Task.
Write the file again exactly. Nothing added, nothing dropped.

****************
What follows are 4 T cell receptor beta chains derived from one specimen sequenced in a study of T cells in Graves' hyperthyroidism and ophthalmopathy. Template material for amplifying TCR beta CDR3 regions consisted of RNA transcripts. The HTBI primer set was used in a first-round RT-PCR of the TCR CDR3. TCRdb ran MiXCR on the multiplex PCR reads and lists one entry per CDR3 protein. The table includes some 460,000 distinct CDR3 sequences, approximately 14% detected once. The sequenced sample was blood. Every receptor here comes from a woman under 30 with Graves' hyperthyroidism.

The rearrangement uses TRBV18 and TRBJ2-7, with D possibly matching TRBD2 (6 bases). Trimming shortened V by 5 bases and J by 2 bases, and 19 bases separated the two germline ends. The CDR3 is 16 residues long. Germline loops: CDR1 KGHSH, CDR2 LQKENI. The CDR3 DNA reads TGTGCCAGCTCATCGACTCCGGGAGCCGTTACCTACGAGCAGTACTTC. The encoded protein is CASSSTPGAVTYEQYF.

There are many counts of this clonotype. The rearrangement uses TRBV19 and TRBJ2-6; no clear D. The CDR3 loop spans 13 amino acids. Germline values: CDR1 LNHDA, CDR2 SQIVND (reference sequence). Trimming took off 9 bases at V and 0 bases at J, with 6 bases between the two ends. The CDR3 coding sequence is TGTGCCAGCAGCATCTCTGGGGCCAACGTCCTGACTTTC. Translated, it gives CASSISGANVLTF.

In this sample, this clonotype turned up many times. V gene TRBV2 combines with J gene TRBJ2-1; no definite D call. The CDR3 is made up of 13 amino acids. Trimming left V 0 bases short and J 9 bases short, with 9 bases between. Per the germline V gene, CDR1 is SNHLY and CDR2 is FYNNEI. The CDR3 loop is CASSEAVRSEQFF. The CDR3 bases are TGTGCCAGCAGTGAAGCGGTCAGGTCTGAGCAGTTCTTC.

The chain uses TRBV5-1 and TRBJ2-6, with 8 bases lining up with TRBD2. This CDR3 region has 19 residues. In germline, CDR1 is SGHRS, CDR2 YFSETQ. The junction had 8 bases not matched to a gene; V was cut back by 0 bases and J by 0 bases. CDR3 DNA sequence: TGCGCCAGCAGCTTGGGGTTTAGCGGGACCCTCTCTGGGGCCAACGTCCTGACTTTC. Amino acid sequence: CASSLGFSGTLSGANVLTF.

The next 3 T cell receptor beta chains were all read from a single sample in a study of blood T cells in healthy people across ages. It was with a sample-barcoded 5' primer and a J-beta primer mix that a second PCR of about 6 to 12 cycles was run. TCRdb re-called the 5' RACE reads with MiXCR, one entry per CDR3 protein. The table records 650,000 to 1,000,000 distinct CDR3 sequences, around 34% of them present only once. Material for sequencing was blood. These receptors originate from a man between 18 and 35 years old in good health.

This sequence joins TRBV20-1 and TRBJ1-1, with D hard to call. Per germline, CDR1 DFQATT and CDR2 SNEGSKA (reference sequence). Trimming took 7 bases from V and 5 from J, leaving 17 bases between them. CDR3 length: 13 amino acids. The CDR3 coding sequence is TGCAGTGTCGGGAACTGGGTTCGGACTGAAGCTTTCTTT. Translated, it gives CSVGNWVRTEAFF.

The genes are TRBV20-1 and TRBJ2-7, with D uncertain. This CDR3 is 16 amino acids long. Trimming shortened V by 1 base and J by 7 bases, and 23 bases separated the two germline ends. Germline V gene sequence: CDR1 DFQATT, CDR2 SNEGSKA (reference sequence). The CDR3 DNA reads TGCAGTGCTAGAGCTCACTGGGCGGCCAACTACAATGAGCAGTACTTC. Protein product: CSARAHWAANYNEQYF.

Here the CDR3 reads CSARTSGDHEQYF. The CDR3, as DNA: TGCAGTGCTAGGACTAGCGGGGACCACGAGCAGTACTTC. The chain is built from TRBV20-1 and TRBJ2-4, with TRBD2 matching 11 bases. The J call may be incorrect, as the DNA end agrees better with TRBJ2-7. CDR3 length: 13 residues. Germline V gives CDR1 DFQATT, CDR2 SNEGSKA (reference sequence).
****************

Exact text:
What follows are 4 T cell receptor beta chains derived from one specimen sequenced in a study of T cells in Graves' hyperthyroidism and ophthalmopathy. Template material for amplifying TCR beta CDR3 regions consisted of RNA transcripts. The HTBI primer set was used in a first-round RT-PCR of the TCR CDR3. TCRdb ran MiXCR on the multiplex PCR reads and lists one entry per CDR3 protein. The table includes some 460,000 distinct CDR3 sequences, approximately 14% detected once. The sequenced sample was blood. Every receptor here comes from a woman under 30 with Graves' hyperthyroidism.

The rearrangement uses TRBV18 and TRBJ2-7, with D possibly matching TRBD2 (6 bases). Trimming shortened V by 5 bases and J by 2 bases, and 19 bases separated the two germline ends. The CDR3 is 16 residues long. Germline loops: CDR1 KGHSH, CDR2 LQKENI. The CDR3 DNA reads TGTGCCAGCTCATCGACTCCGGGAGCCGTTACCTACGAGCAGTACTTC. The encoded protein is CASSSTPGAVTYEQYF.

There are many counts of this clonotype. The rearrangement uses TRBV19 and TRBJ2-6; no clear D. The CDR3 loop spans 13 amino acids. Germline values: CDR1 LNHDA, CDR2 SQIVND (reference sequence). Trimming took off 9 bases at V and 0 bases at J, with 6 bases between the two ends. The CDR3 coding sequence is TGTGCCAGCAGCATCTCTGGGGCCAACGTCCTGACTTTC. Translated, it gives CASSISGANVLTF.

In this sample, this clonotype turned up many times. V gene TRBV2 combines with J gene TRBJ2-1; no definite D call. The CDR3 is made up of 13 amino acids. Trimming left V 0 bases short and J 9 bases short, with 9 bases between. Per the germline V gene, CDR1 is SNHLY and CDR2 is FYNNEI. The CDR3 loop is CASSEAVRSEQFF. The CDR3 bases are TGTGCCAGCAGTGAAGCGGTCAGGTCTGAGCAGTTCTTC.

The chain uses TRBV5-1 and TRBJ2-6, with 8 bases lining up with TRBD2. This CDR3 region has 19 residues. In germline, CDR1 is SGHRS, CDR2 YFSETQ. The junction had 8 bases not matched to a gene; V was cut back by 0 bases and J by 0 bases. CDR3 DNA sequence: TGCGCCAGCAGCTTGGGGTTTAGCGGGACCCTCTCTGGGGCCAACGTCCTGACTTTC. Amino acid sequence: CASSLGFSGTLSGANVLTF.

The next 3 T cell receptor beta chains were all read from a single sample in a study of blood T cells in healthy people across ages. It was with a sample-barcoded 5' primer and a J-beta primer mix that a second PCR of about 6 to 12 cycles was run. TCRdb re-called the 5' RACE reads with MiXCR, one entry per CDR3 protein. The table records 650,000 to 1,000,000 distinct CDR3 sequences, around 34% of them present only once. Material for sequencing was blood. These receptors originate from a man between 18 and 35 years old in good health.

This sequence joins TRBV20-1 and TRBJ1-1, with D hard to call. Per germline, CDR1 DFQATT and CDR2 SNEGSKA (reference sequence). Trimming took 7 bases from V and 5 from J, leaving 17 bases between them. CDR3 length: 13 amino acids. The CDR3 coding sequence is TGCAGTGTCGGGAACTGGGTTCGGACTGAAGCTTTCTTT. Translated, it gives CSVGNWVRTEAFF.

The genes are TRBV20-1 and TRBJ2-7, with D uncertain. This CDR3 is 16 amino acids long. Trimming shortened V by 1 base and J by 7 bases, and 23 bases separated the two germline ends. Germline V gene sequence: CDR1 DFQATT, CDR2 SNEGSKA (reference sequence). The CDR3 DNA reads TGCAGTGCTAGAGCTCACTGGGCGGCCAACTACAATGAGCAGTACTTC. Protein product: CSARAHWAANYNEQYF.

Here the CDR3 reads CSARTSGDHEQYF. The CDR3, as DNA: TGCAGTGCTAGGACTAGCGGGGACCACGAGCAGTACTTC. The chain is built from TRBV20-1 and TRBJ2-4, with TRBD2 matching 11 bases. The J call may be incorrect, as the DNA end agrees better with TRBJ2-7. CDR3 length: 13 residues. Germline V gives CDR1 DFQATT, CDR2 SNEGSKA (reference sequence).